This past week, our grade 9 students have been engaged in a cross-curricular task around the issue of malaria. The school Moodle was used to organise the scores of documentation around the task, and to give a space for students to upload the videos and brochures they had made. This worked seamlessly and saved any number of trees! It was an excellent opportunity, however, to try something that I had not tried before. I placed a twitter feed on the Moodle page and set the search query to “malaria”. The twitter feed consequently was filled with any tweets mentioning malaria, with links which students could follow.
Of course the feed was dirtied with a certain amount of irrelevant and sometimes irreverent commentary, but within moments of setting up the feed I was able to use it to access an infographic recently brought out by the Bill Gates Foundation, and a link to an article on the very latest research. In no ways am I suggesting that Twitter should, or could form the only source of search material, but it certainly produced valid links immediately. Twitter is very quick in getting news out, and has great value for anything current, or developing. Even the more mundane tweets were useful in terms of the personal stories they told, from the mouths of malaria sufferers themselves.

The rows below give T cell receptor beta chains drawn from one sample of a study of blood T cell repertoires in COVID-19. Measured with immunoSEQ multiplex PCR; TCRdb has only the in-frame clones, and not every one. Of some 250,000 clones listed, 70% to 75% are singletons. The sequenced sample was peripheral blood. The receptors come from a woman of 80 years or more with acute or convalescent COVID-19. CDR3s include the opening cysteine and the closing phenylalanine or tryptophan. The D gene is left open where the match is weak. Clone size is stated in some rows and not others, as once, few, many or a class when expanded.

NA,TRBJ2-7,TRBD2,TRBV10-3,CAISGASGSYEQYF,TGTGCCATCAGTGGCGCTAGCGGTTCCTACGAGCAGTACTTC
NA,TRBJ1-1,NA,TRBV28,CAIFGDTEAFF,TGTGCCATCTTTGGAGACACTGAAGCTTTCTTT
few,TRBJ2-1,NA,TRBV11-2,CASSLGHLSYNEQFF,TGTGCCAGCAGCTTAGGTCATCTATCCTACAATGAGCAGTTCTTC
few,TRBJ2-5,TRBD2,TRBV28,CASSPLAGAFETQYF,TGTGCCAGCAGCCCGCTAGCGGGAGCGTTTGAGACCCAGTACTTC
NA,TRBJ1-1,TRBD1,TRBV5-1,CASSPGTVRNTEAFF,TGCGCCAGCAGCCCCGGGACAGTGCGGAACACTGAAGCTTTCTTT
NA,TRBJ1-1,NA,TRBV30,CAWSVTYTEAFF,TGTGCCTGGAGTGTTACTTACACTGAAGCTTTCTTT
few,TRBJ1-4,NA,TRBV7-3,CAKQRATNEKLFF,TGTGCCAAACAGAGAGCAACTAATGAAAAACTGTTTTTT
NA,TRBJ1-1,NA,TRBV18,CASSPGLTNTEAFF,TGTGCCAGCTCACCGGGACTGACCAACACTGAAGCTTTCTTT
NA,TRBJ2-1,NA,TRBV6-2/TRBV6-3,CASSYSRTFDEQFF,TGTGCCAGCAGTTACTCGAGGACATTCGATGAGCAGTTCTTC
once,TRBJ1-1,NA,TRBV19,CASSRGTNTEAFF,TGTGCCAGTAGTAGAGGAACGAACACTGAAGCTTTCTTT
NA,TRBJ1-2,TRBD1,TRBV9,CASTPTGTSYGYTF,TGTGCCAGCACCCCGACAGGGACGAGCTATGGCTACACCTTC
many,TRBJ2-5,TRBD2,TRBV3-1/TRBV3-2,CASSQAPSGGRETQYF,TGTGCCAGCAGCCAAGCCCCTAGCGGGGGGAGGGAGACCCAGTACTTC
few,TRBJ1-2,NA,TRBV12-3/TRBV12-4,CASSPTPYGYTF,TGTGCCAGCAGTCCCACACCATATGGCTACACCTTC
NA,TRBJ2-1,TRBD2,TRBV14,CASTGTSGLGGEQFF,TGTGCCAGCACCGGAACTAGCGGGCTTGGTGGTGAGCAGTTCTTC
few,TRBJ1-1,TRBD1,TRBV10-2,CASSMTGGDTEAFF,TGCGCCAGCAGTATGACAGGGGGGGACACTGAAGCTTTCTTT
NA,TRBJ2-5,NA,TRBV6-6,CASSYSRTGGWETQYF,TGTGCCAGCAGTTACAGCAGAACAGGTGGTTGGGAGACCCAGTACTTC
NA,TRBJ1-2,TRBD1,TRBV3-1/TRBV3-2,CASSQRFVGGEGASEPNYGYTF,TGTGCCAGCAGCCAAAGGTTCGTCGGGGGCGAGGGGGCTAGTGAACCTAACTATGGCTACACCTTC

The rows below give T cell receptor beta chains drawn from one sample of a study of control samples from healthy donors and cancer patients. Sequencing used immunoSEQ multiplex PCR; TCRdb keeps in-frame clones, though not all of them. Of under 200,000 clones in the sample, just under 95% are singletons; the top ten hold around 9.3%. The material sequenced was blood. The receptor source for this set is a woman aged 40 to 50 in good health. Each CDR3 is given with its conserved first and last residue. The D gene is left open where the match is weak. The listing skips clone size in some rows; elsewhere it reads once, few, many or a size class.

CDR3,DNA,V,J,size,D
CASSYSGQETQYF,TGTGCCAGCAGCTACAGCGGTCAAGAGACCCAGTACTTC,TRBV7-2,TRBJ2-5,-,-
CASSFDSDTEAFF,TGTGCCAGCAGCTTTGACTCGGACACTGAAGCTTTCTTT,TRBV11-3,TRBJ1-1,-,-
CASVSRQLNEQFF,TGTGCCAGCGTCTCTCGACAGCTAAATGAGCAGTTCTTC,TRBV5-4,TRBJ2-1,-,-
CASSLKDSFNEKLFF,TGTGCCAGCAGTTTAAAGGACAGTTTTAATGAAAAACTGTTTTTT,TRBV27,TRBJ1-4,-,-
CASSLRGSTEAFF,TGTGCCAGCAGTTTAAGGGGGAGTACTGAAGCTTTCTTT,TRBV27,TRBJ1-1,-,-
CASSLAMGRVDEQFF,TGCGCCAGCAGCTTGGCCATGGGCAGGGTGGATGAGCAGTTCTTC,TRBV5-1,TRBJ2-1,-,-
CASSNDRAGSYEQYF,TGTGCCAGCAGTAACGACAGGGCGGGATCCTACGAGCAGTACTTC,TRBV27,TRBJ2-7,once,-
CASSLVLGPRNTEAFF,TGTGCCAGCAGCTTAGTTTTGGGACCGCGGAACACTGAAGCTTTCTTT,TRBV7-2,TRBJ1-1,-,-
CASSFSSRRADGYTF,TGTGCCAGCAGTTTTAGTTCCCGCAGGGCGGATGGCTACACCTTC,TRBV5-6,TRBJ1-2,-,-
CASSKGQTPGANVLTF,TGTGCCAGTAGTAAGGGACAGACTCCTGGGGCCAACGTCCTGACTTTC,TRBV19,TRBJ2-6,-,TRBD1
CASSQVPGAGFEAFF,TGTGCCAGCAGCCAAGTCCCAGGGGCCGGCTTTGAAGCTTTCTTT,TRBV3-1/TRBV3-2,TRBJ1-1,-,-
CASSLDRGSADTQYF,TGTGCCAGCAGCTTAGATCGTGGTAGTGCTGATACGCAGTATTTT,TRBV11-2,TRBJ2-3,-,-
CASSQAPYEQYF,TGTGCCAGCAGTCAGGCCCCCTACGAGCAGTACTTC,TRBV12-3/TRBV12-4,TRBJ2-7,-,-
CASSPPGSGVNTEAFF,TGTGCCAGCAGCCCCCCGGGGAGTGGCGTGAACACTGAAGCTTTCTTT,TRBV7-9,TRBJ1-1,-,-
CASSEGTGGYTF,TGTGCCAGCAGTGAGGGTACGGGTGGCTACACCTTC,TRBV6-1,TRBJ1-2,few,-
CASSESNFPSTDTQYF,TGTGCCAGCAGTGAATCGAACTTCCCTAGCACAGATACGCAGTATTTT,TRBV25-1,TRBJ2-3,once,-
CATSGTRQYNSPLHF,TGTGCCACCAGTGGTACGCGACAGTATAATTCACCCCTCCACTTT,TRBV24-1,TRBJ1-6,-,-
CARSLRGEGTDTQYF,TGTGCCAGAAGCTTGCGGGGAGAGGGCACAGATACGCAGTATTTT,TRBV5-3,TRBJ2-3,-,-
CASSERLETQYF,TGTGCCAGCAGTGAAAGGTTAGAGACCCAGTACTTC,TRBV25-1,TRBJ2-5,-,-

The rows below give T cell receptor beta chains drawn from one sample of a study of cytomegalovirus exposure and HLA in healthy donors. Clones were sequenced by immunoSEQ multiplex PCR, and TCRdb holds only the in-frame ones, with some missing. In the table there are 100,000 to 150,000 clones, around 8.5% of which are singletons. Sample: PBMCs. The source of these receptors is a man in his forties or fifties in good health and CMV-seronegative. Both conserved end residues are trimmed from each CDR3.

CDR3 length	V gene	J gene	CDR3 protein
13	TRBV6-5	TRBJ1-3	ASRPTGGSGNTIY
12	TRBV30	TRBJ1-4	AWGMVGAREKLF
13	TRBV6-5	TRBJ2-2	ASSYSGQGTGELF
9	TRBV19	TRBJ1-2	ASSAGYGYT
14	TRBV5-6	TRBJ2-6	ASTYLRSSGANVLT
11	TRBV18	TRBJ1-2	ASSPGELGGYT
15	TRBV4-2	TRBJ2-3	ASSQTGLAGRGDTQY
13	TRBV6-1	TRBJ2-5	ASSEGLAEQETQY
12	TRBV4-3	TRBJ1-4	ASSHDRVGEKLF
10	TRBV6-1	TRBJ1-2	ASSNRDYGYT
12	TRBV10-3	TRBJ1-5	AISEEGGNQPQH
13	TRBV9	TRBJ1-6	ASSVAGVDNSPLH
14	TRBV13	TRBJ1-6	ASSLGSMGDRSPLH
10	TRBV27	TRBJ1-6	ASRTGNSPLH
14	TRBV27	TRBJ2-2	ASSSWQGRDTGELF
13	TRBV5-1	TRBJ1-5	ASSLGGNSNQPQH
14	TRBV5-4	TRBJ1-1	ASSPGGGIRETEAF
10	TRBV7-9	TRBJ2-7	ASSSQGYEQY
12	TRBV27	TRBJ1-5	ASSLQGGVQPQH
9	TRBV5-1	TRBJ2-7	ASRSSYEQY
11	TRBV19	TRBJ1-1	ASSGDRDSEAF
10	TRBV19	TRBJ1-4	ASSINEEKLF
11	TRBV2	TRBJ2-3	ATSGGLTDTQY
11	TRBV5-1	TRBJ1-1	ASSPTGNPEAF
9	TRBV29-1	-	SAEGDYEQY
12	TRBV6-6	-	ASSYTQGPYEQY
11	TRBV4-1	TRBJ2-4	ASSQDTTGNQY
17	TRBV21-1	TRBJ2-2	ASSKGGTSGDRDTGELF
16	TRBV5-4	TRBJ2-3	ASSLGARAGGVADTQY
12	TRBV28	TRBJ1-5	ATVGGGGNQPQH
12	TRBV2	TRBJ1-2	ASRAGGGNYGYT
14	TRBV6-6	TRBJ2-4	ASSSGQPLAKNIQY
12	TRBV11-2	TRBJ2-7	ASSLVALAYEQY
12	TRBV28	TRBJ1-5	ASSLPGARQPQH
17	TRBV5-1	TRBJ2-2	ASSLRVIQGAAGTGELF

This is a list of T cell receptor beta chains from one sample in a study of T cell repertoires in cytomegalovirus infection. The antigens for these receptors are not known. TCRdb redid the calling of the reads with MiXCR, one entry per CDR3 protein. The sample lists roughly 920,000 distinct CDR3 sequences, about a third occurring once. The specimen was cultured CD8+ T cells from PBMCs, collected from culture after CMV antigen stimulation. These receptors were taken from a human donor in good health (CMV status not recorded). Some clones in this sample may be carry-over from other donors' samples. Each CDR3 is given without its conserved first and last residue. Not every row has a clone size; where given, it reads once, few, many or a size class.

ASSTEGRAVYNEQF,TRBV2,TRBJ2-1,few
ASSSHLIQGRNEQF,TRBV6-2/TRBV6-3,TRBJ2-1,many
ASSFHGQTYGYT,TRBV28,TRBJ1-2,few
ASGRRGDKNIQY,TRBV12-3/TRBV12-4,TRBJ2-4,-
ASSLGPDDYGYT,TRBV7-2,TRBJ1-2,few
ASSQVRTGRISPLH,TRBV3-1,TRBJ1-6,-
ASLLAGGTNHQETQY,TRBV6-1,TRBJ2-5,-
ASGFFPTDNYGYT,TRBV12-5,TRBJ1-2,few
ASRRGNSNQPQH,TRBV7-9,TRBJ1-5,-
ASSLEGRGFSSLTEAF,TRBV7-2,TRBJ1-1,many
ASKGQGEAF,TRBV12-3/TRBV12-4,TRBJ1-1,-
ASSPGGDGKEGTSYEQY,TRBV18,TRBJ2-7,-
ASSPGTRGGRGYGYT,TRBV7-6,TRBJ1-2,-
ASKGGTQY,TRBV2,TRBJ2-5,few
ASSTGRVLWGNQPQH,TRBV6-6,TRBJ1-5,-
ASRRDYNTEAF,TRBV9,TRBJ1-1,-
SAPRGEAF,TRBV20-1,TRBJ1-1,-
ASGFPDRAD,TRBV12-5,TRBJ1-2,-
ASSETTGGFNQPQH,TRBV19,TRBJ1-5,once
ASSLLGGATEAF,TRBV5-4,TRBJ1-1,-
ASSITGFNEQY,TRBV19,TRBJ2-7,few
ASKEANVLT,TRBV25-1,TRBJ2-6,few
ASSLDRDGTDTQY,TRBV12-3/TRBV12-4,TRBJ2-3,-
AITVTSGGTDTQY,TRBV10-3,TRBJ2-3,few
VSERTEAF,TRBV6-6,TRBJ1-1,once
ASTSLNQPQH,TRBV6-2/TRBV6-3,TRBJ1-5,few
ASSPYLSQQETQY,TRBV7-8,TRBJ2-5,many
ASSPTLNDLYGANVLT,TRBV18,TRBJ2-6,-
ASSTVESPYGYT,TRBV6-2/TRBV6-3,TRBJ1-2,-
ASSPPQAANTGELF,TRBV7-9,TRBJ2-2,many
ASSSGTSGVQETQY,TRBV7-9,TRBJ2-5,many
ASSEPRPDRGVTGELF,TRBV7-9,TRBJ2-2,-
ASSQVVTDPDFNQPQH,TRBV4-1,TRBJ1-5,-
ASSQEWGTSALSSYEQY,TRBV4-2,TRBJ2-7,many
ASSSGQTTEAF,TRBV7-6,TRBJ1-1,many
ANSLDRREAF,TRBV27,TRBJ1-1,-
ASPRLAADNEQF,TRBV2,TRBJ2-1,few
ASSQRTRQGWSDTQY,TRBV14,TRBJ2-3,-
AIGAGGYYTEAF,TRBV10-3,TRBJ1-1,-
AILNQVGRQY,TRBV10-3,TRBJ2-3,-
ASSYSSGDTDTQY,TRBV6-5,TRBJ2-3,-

Setting up a twitter feed on Moodle is very easy. You can grab the code from Twitter, and select the widget option. Click on Widgets for My Website, select the Search Widget, set your preferences and click on the “grab the code” button. This code can be copied and pasted into a block in your Moodle.
I would not recommend using the school name in a search widget, as this tends to generate more socially oriented teenage traffic, and much of it is derogatory! If you wish to generate clean traffic, I would recommend using an official hashtag which is not being used by teenagers from other schools! Trust me on this one!
This blog uses a widget to grab Twitter feeds, so you could use widgets on your blog in a similar way if you are not using Moodle. Here is a presentation by Mark Rollins on how to go about this.